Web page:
Zander Souza: Runnin’ the pack

Crimson Newsmagazine May 2012

Sinead Schouten ‘12 is one of the best sports writers in the history of the school, winning awards nationally (NSPA Superior) and statewide (First Place) for pieces like these. She was a double 5 on her English APs, too.

Sinead Schouten ‘12 is one of the best sports writers in the history of the school, winning awards nationally (NSPA Superior) and statewide (First Place) for pieces like these. She was a double 5 on her English APs, too.

Not a lot can happen in .26 seconds, but senior Zander Souza found an exception. In this half of a breath, bit of a blink, Souza broke a school record and crowned a 2011 junior track season.

That was only the beginning.

1:56.30 became 1:56.04, and the 800 meter time fell. It was a feat many spend a career dreaming about, but administrators barely had time to fix his name and time into the Gil Asa Gym displays. Only a year later, the mile record was also shattered.

Souza always has been an overachiever on the track, after all.

“You go for that record because it’s a good goal to have. But for me and the other guys on the team, it’s just about bettering your personal times. The two goals just happen to match up,” the varsity veteran said. “It’s still weird to think that I’m the fastest miler, fastest half-miler that Paso High has ever had. The school has been around for about 100 years. It’s pretty crazy.”

Although the years have morphed Souza from a lion-haired freshman to a buzz cut senior, the smile and up-beat attitude remains the same. But there was a time the star wasn’t leading the pack on the track – or even had a spot on the varsity roster, for that matter.

Souza went out for the Bearcat cross country team his freshman year, unaware that the squad practices through summer.

“The first week of school,” Souza recalled, “I came out here with my long hair, wearing pants, and I first met [head coach Ivan] Huff. He said to me, ‘Yeah, you can be on the team. Ready to run?’ But I didn’t have any of my gear with me. I was totally embarrassed and unprepared.”

Running was no longer a social party. By only the second workout of the season, Souza experienced “the hardest run of [his] life,” weaving exhaustingly along the river bed and being forced to take walk breaks. It was a shock to the system after years of 57 second 400s, dominating the middle school competition. Things were completely different.

It was a slow climb to the top; countless hours of running were clocked in. But as every athlete knows, it only takes one break out night to change everything.

“I was pretty average all during freshman year,” Souza said. “And then all of a sudden, at the last meet, I was on JV and won League. Everyone looked at me like, ‘What the hell?’ We were all surprised.”

Although his coach begs to differ.

“From his freshman year I knew he had some talent. He ran cross country, did pretty well, but it was his first year in track that he had quite a bit of success,” Huff said, who has been a PRHS coach for generations. “I was looking forward to the next three years, and they’ve turned out like I actually imagined.”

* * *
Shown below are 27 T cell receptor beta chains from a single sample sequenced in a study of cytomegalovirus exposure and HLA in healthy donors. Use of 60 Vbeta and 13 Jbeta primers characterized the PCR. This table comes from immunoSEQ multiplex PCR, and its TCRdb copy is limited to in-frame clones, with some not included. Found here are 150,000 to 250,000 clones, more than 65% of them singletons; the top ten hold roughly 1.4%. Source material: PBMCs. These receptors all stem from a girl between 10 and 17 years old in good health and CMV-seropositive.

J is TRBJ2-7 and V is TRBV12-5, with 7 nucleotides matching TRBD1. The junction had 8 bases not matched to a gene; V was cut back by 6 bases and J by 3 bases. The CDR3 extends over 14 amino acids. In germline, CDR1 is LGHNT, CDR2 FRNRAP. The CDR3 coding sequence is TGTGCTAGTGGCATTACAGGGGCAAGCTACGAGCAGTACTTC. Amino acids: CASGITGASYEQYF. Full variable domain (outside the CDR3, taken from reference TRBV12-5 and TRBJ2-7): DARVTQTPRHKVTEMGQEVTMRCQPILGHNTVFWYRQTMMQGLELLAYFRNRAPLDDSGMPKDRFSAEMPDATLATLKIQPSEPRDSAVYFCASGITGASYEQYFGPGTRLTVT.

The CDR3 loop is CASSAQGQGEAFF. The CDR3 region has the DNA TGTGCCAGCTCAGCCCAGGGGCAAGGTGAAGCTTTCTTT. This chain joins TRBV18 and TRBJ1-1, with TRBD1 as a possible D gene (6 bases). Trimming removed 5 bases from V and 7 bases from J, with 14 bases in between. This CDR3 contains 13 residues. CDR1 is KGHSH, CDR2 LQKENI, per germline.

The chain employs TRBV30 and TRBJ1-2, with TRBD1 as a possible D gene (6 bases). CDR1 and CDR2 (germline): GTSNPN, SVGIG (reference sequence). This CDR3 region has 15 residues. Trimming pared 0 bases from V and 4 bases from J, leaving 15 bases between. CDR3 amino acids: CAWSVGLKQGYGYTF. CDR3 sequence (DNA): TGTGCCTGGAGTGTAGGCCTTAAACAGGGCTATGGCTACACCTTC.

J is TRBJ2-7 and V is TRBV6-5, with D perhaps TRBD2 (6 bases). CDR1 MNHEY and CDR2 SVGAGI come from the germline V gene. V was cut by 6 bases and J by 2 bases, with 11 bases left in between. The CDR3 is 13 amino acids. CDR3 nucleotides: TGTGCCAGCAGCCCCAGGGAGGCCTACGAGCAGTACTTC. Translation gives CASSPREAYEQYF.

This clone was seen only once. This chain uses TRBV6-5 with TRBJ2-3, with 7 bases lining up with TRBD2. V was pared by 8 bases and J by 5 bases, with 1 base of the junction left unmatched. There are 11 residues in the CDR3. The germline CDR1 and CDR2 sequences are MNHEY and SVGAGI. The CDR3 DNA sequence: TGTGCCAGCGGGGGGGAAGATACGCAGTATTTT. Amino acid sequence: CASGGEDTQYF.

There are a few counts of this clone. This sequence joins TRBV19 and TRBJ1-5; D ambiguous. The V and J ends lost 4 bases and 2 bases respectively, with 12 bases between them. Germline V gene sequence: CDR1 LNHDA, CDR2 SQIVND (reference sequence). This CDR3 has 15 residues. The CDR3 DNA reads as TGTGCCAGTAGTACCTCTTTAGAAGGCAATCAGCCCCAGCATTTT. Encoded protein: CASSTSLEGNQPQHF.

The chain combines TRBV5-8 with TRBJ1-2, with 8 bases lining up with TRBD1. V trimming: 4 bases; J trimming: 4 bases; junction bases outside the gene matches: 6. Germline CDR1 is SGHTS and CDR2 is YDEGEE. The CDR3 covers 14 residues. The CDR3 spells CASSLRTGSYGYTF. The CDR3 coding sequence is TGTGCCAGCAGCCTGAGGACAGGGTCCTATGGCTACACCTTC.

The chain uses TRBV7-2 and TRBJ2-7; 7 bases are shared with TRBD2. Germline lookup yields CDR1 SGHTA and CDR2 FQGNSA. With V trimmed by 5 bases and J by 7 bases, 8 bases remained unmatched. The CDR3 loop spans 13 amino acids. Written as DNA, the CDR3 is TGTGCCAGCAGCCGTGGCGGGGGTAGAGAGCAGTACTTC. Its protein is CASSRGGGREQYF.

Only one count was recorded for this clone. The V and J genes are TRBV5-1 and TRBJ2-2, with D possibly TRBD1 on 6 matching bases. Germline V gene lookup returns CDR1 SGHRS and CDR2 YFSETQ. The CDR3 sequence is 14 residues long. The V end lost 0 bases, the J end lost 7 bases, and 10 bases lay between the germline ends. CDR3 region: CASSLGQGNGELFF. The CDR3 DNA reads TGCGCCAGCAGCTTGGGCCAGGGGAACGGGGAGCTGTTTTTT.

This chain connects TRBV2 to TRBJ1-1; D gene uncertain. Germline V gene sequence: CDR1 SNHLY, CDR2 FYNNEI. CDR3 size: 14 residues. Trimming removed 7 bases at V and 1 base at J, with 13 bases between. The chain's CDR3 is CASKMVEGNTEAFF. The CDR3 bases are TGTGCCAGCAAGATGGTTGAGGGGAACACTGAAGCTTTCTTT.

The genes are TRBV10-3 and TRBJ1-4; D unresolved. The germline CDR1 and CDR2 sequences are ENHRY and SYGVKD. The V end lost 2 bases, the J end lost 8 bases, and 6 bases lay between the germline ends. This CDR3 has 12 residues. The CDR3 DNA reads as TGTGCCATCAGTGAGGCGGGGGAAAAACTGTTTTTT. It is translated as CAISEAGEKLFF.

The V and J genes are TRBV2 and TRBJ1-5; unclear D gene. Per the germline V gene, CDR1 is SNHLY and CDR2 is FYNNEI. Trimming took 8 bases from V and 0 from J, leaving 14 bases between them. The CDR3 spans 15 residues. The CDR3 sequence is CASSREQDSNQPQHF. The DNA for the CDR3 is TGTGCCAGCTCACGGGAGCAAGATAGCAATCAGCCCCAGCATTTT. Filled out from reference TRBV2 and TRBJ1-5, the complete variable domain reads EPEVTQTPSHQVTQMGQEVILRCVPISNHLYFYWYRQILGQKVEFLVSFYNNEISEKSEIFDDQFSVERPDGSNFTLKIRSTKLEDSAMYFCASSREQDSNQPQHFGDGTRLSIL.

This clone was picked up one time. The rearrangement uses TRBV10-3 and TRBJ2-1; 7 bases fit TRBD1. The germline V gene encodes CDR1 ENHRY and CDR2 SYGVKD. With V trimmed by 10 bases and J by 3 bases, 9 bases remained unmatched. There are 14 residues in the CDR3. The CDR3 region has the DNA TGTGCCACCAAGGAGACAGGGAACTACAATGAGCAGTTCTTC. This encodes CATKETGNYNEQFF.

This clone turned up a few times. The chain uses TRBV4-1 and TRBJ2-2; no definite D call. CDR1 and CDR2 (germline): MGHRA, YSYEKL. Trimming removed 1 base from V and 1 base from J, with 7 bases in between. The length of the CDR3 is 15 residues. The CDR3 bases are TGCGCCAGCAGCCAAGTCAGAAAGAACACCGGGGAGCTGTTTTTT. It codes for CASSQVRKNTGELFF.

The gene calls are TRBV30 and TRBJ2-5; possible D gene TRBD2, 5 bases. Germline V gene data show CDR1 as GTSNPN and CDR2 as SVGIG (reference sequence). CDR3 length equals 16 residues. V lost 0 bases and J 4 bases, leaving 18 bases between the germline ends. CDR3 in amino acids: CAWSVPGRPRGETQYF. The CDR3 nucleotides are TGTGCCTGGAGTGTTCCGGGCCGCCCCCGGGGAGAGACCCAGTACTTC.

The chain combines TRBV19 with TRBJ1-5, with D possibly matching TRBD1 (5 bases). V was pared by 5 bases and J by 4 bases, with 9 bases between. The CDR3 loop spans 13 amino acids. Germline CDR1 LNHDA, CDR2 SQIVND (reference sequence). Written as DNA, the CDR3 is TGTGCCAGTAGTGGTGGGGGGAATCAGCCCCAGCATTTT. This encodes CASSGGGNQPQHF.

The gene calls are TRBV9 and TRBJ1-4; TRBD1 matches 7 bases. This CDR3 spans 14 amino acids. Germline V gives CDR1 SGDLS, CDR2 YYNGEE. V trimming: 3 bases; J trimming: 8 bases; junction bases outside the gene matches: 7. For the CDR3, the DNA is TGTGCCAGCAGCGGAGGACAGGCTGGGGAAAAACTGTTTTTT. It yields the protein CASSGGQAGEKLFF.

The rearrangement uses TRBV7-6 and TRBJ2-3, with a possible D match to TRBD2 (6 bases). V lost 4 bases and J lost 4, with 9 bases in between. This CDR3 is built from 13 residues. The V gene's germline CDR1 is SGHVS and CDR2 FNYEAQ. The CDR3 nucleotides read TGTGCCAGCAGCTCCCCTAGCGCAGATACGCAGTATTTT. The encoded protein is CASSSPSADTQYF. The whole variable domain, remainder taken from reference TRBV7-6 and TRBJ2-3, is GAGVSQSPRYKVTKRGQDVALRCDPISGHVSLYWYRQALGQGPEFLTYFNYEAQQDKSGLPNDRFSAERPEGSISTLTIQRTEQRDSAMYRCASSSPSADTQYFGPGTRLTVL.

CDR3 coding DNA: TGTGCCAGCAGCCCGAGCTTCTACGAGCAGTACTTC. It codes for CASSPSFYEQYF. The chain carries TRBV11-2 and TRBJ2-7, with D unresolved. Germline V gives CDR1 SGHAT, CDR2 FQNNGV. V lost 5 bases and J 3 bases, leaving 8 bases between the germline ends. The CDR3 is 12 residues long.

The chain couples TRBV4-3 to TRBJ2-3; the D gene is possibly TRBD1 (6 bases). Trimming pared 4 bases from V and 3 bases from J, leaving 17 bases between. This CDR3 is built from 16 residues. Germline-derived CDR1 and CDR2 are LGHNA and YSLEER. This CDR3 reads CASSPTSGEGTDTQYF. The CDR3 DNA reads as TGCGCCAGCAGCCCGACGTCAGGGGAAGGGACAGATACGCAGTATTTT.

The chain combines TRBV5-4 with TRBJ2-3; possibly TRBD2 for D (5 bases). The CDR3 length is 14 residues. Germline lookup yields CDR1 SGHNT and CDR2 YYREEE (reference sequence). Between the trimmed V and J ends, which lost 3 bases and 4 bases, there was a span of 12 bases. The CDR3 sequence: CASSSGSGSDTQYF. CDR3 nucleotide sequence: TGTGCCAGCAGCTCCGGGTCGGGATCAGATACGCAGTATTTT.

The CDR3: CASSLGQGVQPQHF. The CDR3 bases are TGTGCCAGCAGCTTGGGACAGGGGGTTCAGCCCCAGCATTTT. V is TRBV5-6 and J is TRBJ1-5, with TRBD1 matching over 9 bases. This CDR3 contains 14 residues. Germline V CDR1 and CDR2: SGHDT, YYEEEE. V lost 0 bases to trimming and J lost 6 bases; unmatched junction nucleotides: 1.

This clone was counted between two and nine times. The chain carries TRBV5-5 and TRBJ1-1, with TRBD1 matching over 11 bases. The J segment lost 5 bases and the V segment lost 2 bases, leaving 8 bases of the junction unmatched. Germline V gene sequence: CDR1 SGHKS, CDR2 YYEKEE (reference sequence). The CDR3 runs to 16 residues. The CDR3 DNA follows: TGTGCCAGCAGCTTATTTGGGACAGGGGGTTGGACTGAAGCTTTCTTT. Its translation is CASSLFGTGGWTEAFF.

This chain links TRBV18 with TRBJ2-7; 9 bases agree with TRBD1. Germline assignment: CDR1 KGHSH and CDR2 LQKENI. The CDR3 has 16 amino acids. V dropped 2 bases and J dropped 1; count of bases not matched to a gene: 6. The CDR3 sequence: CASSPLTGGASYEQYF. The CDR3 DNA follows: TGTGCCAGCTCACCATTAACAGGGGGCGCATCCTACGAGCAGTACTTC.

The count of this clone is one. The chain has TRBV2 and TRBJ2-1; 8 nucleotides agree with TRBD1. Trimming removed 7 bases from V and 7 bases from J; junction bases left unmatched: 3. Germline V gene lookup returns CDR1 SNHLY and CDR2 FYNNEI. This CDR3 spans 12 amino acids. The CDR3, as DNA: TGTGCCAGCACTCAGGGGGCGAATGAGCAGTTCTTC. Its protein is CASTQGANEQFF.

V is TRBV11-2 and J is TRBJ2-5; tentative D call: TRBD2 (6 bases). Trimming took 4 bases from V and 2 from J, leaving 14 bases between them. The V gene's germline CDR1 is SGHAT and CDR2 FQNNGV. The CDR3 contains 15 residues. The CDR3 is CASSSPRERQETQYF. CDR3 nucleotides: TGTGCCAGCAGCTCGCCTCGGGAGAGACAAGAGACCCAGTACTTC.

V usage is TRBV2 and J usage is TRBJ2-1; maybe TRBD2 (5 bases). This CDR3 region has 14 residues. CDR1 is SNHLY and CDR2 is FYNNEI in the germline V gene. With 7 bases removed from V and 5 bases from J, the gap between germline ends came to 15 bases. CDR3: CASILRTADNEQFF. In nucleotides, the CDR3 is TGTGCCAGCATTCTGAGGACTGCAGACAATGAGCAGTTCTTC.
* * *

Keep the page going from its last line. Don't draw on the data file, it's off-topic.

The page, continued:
Souza thrived in the following seasons, 4 PAC-7 League titles and 6 visits to CIF. An all-around athlete, he ran everything from the exhausting 3000m to anchor of the 4x100m relay.

Quickly becoming a local standout, it wasn’t long until Souza proved his name was here to stay. As times fell, so did the records, and a legacy was created that hadn’t been seen since former Bearcat distance star Travis Hallanan.

“He is very intense, very competitive, doesn’t like to lose. That’s a good quality,” Huff said, who continued to help his runner rise through the ranks. Things became more serious when the recruitment letters started coming in. One in particular stood out: Sac State.

“They really knew me because it said, ‘Zander,’” Souza said, who prefers his middle name to his given one of Jordan.

While he had received letters from other interested colleges, they had all been addressed to generic titles like “Dear Prospective Athlete” or “Your Son/Daughter.” It was Sac State that knew his nickname, and that he wasn’t “just another number out of a whole mass of people.” It was then the deal was sealed.

After an official campus visit, including a stop by the Olympic-quality track facility, Souza met a future teammate: Arroyo Grande High School runner Emily Johnson. As the two hit it off fantastically, he emailed hellos to roommate DJ Jackson, unaware that introductions were unnecessary. The pair had met two years prior at West Coast Relays during the 800m, where Souza squeaked a win out of a “dead sprint to the finish line.”

All the track kids are slated for neighboring rooms on the third floor, one big happy family.

Everything was falling into place. The future Hornet is currently looking forward to making the most out of his freshman year. But although he has five more years of running ahead – and hopefully a professional sponsorship afterwards – there will be one crucial person missing trackside.

When Souza describes his friendship with Huff as “the best relationship the universe has ever seen,” it has to be special.

“Everyone calls him ‘Huff Dad,’” Souza explained, and the license plate of the coach’s truck is the seven-lettered nickname. “As me and my teammates got to know him, I thought Huff Dad meant that he was an important coach. Now that I’m going to be graduating and he won’t be my coach anymore, I know what Huff Dad means. It’s literal.”

And thanks to Huff Dad and a natural helping of talent, the many miles ahead look bright.

“Track is the one thing I want to do,” declared Souza. “You know how people say things like, ‘What do you do? Who are you?’ Well, every time I’m lying in bed at night, all I think about is track.”

Now life’s perhaps a dream come true.

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